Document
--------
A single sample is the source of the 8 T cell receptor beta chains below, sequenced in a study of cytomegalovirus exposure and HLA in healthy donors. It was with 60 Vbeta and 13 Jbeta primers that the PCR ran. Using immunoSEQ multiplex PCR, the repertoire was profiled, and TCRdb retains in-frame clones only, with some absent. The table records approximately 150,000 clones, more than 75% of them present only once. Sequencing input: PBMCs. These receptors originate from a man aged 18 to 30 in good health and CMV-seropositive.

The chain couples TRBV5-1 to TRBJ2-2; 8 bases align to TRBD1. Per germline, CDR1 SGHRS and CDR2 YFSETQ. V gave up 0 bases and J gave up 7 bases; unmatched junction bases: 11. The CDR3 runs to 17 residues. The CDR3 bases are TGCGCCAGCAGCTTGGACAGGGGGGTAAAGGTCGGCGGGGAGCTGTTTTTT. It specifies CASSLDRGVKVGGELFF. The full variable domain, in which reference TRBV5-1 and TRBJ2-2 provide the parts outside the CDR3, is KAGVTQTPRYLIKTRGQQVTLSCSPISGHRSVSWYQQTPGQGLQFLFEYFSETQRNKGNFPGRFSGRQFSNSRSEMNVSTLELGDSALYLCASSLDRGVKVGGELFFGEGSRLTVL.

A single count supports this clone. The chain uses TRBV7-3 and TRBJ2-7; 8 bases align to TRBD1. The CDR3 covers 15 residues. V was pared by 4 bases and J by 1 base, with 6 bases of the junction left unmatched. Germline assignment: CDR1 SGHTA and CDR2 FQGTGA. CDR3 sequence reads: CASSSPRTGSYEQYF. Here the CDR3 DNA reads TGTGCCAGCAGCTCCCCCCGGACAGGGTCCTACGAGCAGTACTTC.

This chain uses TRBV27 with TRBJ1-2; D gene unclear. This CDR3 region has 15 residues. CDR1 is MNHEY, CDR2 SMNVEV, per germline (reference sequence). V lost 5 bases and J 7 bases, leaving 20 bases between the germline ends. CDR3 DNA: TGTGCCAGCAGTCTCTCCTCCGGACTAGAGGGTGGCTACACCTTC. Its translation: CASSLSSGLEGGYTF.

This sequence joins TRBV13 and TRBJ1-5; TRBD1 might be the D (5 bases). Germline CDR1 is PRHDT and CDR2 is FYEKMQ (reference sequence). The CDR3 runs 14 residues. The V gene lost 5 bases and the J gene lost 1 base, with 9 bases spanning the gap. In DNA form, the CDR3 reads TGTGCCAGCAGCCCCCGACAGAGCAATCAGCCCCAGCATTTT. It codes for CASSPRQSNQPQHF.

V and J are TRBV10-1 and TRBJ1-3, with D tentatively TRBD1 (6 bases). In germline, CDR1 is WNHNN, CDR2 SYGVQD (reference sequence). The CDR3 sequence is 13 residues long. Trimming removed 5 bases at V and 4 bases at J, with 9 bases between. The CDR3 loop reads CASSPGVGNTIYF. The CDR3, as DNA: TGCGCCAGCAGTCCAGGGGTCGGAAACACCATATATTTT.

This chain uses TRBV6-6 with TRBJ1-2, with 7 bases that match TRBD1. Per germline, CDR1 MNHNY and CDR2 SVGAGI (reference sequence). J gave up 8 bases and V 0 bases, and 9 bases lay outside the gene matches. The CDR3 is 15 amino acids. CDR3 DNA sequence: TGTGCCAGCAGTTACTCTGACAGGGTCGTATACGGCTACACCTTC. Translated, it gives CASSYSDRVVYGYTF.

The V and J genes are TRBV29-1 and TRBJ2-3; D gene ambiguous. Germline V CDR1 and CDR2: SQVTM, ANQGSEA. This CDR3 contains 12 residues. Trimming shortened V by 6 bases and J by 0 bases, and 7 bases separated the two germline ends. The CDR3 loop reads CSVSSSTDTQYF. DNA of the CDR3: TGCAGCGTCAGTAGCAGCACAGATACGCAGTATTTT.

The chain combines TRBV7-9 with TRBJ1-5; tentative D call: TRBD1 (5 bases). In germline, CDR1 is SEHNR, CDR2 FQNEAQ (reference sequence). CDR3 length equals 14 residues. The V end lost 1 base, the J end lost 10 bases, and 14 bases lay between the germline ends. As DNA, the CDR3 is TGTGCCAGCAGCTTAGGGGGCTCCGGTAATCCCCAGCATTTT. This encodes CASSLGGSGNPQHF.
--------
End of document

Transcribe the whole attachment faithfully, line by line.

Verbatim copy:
A single sample is the source of the 8 T cell receptor beta chains below, sequenced in a study of cytomegalovirus exposure and HLA in healthy donors. It was with 60 Vbeta and 13 Jbeta primers that the PCR ran. Using immunoSEQ multiplex PCR, the repertoire was profiled, and TCRdb retains in-frame clones only, with some absent. The table records approximately 150,000 clones, more than 75% of them present only once. Sequencing input: PBMCs. These receptors originate from a man aged 18 to 30 in good health and CMV-seropositive.

The chain couples TRBV5-1 to TRBJ2-2; 8 bases align to TRBD1. Per germline, CDR1 SGHRS and CDR2 YFSETQ. V gave up 0 bases and J gave up 7 bases; unmatched junction bases: 11. The CDR3 runs to 17 residues. The CDR3 bases are TGCGCCAGCAGCTTGGACAGGGGGGTAAAGGTCGGCGGGGAGCTGTTTTTT. It specifies CASSLDRGVKVGGELFF. The full variable domain, in which reference TRBV5-1 and TRBJ2-2 provide the parts outside the CDR3, is KAGVTQTPRYLIKTRGQQVTLSCSPISGHRSVSWYQQTPGQGLQFLFEYFSETQRNKGNFPGRFSGRQFSNSRSEMNVSTLELGDSALYLCASSLDRGVKVGGELFFGEGSRLTVL.

A single count supports this clone. The chain uses TRBV7-3 and TRBJ2-7; 8 bases align to TRBD1. The CDR3 covers 15 residues. V was pared by 4 bases and J by 1 base, with 6 bases of the junction left unmatched. Germline assignment: CDR1 SGHTA and CDR2 FQGTGA. CDR3 sequence reads: CASSSPRTGSYEQYF. Here the CDR3 DNA reads TGTGCCAGCAGCTCCCCCCGGACAGGGTCCTACGAGCAGTACTTC.

This chain uses TRBV27 with TRBJ1-2; D gene unclear. This CDR3 region has 15 residues. CDR1 is MNHEY, CDR2 SMNVEV, per germline (reference sequence). V lost 5 bases and J 7 bases, leaving 20 bases between the germline ends. CDR3 DNA: TGTGCCAGCAGTCTCTCCTCCGGACTAGAGGGTGGCTACACCTTC. Its translation: CASSLSSGLEGGYTF.

This sequence joins TRBV13 and TRBJ1-5; TRBD1 might be the D (5 bases). Germline CDR1 is PRHDT and CDR2 is FYEKMQ (reference sequence). The CDR3 runs 14 residues. The V gene lost 5 bases and the J gene lost 1 base, with 9 bases spanning the gap. In DNA form, the CDR3 reads TGTGCCAGCAGCCCCCGACAGAGCAATCAGCCCCAGCATTTT. It codes for CASSPRQSNQPQHF.

V and J are TRBV10-1 and TRBJ1-3, with D tentatively TRBD1 (6 bases). In germline, CDR1 is WNHNN, CDR2 SYGVQD (reference sequence). The CDR3 sequence is 13 residues long. Trimming removed 5 bases at V and 4 bases at J, with 9 bases between. The CDR3 loop reads CASSPGVGNTIYF. The CDR3, as DNA: TGCGCCAGCAGTCCAGGGGTCGGAAACACCATATATTTT.

This chain uses TRBV6-6 with TRBJ1-2, with 7 bases that match TRBD1. Per germline, CDR1 MNHNY and CDR2 SVGAGI (reference sequence). J gave up 8 bases and V 0 bases, and 9 bases lay outside the gene matches. The CDR3 is 15 amino acids. CDR3 DNA sequence: TGTGCCAGCAGTTACTCTGACAGGGTCGTATACGGCTACACCTTC. Translated, it gives CASSYSDRVVYGYTF.

The V and J genes are TRBV29-1 and TRBJ2-3; D gene ambiguous. Germline V CDR1 and CDR2: SQVTM, ANQGSEA. This CDR3 contains 12 residues. Trimming shortened V by 6 bases and J by 0 bases, and 7 bases separated the two germline ends. The CDR3 loop reads CSVSSSTDTQYF. DNA of the CDR3: TGCAGCGTCAGTAGCAGCACAGATACGCAGTATTTT.

The chain combines TRBV7-9 with TRBJ1-5; tentative D call: TRBD1 (5 bases). In germline, CDR1 is SEHNR, CDR2 FQNEAQ (reference sequence). CDR3 length equals 14 residues. The V end lost 1 base, the J end lost 10 bases, and 14 bases lay between the germline ends. As DNA, the CDR3 is TGTGCCAGCAGCTTAGGGGGCTCCGGTAATCCCCAGCATTTT. This encodes CASSLGGSGNPQHF.